Weil adds Linklaters partner to boost London M&A offering
Departure of Sarah Flaherty underlines Wall Street firm's UK M&A ambitions and continues run of London partner losses for UK Magic Circle firm
US law firm Weil Gotshal & Manges has added an M&A partner from Linklaters in London.
Sarah Flaherty, who advises on public and private M&A transactions as well corporate restructurings, joint ventures and equity offerings, is the third London partner to depart from the UK Magic Circle law firm this month following last week's defection of global infrastructure co-heads Jessamy Gallagher and Stuart Rowson to Paul Hastings.
She is also the second corporate partner to quit the firm in recent months, Weil's Wall Street rival Cleary having secured Nick Rumsby in November.
At Weil, she will join a market-leading team of corporate lawyers, including London managing partner Mike Francies, Marco Compagnoni, co-head of the firm’s international private equity group, and David Avery-Gee, who joined the firm from Linklaters in 2019.
During Flahherty’s 14 years at Linklaters – where she made partner in 2020 – she worked on major deals including beer maker Anheuser-Busch InBev’s £78bn acquisition of SAB Miller.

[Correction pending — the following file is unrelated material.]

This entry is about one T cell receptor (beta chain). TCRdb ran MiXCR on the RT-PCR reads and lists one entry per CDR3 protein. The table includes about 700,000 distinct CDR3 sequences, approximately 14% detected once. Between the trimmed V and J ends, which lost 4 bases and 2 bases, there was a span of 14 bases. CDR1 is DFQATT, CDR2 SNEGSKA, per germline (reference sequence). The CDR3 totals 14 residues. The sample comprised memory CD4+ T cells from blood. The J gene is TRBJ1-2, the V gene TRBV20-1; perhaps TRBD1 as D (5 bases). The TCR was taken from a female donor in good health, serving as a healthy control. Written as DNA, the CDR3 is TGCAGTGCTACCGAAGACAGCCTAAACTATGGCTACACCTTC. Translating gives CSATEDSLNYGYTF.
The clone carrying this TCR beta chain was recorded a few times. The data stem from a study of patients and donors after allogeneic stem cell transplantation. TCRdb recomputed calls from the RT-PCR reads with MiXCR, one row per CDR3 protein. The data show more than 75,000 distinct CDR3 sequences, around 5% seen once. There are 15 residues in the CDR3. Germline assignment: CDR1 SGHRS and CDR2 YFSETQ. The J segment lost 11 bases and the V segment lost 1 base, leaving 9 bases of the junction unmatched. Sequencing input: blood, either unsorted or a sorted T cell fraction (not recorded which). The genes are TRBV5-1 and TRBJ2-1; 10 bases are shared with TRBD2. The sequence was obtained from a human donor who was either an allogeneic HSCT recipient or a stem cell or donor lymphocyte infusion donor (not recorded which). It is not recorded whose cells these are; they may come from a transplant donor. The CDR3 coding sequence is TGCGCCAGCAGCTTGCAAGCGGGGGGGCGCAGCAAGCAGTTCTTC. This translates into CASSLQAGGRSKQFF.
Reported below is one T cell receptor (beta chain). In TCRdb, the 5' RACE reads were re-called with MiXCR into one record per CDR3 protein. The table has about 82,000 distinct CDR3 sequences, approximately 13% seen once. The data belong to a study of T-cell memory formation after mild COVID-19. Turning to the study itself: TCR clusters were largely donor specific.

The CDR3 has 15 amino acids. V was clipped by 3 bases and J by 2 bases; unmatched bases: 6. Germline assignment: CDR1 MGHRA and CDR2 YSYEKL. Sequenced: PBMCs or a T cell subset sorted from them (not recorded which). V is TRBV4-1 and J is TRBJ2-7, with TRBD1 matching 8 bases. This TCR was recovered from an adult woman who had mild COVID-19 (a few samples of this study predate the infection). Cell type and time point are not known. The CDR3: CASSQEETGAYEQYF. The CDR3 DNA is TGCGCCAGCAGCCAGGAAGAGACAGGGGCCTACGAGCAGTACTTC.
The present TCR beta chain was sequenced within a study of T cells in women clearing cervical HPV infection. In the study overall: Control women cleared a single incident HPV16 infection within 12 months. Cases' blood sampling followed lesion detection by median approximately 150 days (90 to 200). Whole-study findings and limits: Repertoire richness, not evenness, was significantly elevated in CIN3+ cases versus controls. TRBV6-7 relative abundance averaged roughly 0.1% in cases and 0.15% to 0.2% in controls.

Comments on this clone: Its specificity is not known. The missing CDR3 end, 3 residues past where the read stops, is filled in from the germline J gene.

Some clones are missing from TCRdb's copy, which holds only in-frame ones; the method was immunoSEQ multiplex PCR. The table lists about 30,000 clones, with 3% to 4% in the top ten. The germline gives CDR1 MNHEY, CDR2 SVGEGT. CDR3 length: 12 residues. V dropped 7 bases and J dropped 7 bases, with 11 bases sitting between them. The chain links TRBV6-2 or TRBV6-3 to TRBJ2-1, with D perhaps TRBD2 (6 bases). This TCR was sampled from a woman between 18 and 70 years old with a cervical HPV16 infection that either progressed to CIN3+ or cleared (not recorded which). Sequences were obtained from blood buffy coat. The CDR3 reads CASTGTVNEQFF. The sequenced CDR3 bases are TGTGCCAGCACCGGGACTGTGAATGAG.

She was also part of a team that advised Takeda Pharmaceutical in its £46bn acquisition of UK biopharmaceutical company Shire in 2019, the largest ever outbound deal by a Japanese company, according to her former firm profile.
While a partner at Linklaters Flaherty spent two years on secondment at the UK Takeover Panel, where she worked as a senior case officer regulating public M&A transactions.
“Sarah will play a key role working alongside David Avery-Gee, Murray Cox and our M&A teams in the US and Europe to further strengthen our M&A offering,” said Francies. “We are delighted that she’s joining us.”
Cox moved over to Weil in 2021 from Slaughter and May, marking a rare partner departure from the prestigious magic circle firm.
His arrival was a significant boost to Weil’s private equity and public M&A offering in London and, like the hire of Avery-Gee and now Flaherty, underlines the vulnerability of the top UK law firms to raids by their US rivals on their home turf.
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